Gresham Poe

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Gresham H. Poe
GreshamPoe.png
Poe pictured in The Official National Collegiate Athletic Association football guide, 1893
Date of birth: July 30, 1880
Place of birth: Baltimore, Maryland, United States
Date of death: April 25, 1956(1956-04-25) (aged 75)
Place of death: Baltimore, Maryland, United States
Career information
Position(s): Quarterback
College: Princeton
Organizations
As coach:
1903 Virginia
As player:
1901 Princeton
Career highlights and awards
  • Coaching record: 7-2-1
Military career
Allegiance United States United States
Service/branch United States Army seal U.S. Army
Years of service 1917–1918
Rank Lieutenant
Battles/wars World War I
Western Front

Gresham Hough Poe (July 30, 1880[1] – April 25, 1956[2] ) was an American football player and coach. He was the head coach of the University of Virginia football program from 1903 to 1903. Prior to that he played as a substitute quarterback for the Princeton Tigers. He was a member of the Poe Brothers, were six celebrated football players to play football at Princeton in the late 19th and early 20th century. He, and all of his brothers were also second cousins, twice removed of American author Edgar Allan Poe. Outside of football, Poe was a noted wrestler.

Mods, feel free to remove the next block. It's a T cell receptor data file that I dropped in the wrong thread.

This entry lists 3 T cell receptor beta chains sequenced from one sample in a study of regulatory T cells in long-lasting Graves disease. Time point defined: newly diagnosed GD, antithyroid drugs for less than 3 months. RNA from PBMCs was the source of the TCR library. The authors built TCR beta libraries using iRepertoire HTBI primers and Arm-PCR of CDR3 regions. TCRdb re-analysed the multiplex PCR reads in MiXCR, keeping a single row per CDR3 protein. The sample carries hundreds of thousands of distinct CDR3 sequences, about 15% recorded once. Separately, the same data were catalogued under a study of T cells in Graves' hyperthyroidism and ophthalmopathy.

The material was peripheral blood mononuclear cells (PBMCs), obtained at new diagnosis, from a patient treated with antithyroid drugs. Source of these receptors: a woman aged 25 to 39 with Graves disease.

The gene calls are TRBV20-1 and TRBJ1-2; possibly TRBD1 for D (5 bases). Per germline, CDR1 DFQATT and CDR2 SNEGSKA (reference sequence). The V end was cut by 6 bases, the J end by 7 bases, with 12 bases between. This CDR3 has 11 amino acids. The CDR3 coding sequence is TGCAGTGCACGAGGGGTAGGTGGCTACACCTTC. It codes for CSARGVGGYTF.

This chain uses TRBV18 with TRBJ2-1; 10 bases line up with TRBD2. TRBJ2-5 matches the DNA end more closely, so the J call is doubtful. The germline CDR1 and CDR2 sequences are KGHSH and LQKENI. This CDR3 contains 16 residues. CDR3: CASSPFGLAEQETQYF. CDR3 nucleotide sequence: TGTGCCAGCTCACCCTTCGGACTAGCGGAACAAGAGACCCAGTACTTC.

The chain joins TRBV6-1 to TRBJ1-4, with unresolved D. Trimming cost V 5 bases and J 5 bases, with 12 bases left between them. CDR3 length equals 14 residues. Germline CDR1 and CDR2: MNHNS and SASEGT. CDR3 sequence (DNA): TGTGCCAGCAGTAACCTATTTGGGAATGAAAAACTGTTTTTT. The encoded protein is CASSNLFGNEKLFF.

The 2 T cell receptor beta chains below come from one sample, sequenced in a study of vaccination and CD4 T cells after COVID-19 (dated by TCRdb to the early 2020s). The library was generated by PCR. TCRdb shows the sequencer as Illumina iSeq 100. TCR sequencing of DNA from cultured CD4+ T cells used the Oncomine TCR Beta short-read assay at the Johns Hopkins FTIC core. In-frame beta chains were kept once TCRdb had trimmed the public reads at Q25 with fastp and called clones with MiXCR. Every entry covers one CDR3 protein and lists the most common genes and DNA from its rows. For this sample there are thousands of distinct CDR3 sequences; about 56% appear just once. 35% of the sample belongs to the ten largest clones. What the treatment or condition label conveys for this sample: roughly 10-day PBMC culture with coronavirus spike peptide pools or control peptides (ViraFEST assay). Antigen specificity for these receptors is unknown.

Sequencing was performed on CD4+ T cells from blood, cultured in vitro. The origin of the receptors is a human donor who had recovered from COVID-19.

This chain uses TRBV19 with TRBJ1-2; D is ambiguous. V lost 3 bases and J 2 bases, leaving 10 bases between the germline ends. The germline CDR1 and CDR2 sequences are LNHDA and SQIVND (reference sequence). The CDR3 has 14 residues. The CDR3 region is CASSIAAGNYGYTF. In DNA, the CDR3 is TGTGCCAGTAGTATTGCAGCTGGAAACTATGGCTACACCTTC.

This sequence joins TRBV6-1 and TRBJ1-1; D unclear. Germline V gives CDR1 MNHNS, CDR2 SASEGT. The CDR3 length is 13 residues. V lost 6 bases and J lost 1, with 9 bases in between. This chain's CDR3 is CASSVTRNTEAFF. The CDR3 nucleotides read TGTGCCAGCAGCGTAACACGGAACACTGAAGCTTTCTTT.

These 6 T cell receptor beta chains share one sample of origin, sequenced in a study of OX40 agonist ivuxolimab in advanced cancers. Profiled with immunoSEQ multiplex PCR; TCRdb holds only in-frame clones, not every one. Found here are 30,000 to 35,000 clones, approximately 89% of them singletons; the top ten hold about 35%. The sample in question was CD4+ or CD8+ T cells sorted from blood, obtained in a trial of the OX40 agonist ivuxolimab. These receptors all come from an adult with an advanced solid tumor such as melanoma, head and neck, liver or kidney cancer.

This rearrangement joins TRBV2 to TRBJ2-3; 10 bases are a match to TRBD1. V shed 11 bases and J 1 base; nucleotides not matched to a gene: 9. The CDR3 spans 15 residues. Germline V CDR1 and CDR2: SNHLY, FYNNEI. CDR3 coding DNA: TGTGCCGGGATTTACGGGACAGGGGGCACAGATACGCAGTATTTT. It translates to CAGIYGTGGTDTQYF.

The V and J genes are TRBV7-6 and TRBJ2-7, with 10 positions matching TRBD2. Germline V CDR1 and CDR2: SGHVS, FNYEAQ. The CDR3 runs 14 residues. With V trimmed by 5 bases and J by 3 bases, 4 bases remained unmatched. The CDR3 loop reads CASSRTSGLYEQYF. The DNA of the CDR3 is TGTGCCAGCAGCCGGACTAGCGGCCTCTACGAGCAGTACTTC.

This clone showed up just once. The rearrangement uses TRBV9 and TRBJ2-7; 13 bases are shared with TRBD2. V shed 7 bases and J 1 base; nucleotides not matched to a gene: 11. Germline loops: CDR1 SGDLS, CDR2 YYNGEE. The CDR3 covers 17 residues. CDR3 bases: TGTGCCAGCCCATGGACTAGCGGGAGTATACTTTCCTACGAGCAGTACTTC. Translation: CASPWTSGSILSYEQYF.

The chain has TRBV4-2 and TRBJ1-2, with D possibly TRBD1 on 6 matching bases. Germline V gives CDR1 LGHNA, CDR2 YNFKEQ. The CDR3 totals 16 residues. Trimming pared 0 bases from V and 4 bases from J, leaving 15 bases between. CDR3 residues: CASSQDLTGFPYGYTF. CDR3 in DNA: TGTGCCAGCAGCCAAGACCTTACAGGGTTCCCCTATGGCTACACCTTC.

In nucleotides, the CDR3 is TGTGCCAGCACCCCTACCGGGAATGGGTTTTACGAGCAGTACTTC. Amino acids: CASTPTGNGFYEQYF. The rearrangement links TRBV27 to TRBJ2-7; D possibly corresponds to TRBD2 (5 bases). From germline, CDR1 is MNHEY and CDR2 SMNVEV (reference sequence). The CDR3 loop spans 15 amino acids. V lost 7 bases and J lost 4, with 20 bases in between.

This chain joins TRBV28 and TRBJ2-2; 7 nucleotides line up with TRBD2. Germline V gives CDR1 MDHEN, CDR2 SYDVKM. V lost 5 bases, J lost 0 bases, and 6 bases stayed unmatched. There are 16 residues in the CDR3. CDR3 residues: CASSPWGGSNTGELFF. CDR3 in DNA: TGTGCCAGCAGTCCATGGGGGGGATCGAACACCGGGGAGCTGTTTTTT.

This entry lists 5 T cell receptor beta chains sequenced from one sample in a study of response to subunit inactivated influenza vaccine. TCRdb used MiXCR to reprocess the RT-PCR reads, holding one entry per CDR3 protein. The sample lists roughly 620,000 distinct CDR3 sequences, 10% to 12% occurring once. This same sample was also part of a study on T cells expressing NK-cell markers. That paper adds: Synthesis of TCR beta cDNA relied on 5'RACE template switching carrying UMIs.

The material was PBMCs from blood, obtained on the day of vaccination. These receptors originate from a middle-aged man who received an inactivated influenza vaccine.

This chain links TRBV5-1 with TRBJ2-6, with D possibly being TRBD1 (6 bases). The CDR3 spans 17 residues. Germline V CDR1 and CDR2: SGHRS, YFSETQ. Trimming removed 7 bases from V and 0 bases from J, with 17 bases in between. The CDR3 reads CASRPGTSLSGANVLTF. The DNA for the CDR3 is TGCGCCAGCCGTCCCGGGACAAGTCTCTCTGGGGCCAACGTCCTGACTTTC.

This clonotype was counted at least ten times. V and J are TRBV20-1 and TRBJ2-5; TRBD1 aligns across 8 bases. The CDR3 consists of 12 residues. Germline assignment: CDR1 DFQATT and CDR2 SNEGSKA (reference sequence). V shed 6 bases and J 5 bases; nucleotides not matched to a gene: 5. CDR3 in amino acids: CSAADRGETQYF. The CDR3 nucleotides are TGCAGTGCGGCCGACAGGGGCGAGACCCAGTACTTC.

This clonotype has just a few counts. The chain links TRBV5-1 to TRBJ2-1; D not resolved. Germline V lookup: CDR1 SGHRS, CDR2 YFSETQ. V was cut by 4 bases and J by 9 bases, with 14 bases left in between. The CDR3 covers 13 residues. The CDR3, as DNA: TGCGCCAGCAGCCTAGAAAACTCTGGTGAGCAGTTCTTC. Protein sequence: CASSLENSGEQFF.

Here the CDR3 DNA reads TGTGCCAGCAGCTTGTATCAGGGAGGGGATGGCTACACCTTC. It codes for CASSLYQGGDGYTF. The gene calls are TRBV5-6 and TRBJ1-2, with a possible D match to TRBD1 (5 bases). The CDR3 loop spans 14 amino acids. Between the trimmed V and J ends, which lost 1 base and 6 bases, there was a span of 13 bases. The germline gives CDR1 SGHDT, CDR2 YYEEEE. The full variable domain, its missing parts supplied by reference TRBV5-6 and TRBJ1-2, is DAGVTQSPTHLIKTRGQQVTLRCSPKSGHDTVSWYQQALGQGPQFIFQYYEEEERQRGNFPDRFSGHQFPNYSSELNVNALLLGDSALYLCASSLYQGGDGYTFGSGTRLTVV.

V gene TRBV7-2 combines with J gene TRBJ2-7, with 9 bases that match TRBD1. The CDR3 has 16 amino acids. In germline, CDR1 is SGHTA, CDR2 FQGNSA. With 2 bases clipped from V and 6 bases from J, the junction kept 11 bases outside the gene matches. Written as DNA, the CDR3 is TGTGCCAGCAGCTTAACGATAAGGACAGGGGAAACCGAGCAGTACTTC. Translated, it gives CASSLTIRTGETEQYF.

While he did not see much playing time at Princeton, Poe almost managed to rally the Tigers from 12-0 deficit over Yale game, in 1901. Late in the game, Poe came off the bench, received a punt and gained 23 yards. According to Harper's Weekly, "Poe's presence seemed to rejuvenate the Tigers, and for the last 10 minutes of the contest they fairly outplayed the weary Elis. The ball was twice carried half the length of the field, but the whistle blew before Princeton could score." he graduated from Princeton in 1902.

During World War I, he fought in France while serving in the United States Army.

Head coaching record[edit]

Year Team Overall Conference Standing Bowl/playoffs
Virginia Cavaliers (Independent) (1903)
1903 Virginia 7–2–1
Virginia: 7–2–1
Total: 7–2–1

References[edit]

  1. ^ [1]
  2. ^ "Gresham Poe of Princeton Fame Dies; Starred With Five Brothers on Gridiron". The New York Times (select.nytimes.com). 27 April 1956. p. 27. Retrieved 2015-04-05. 

External links[edit]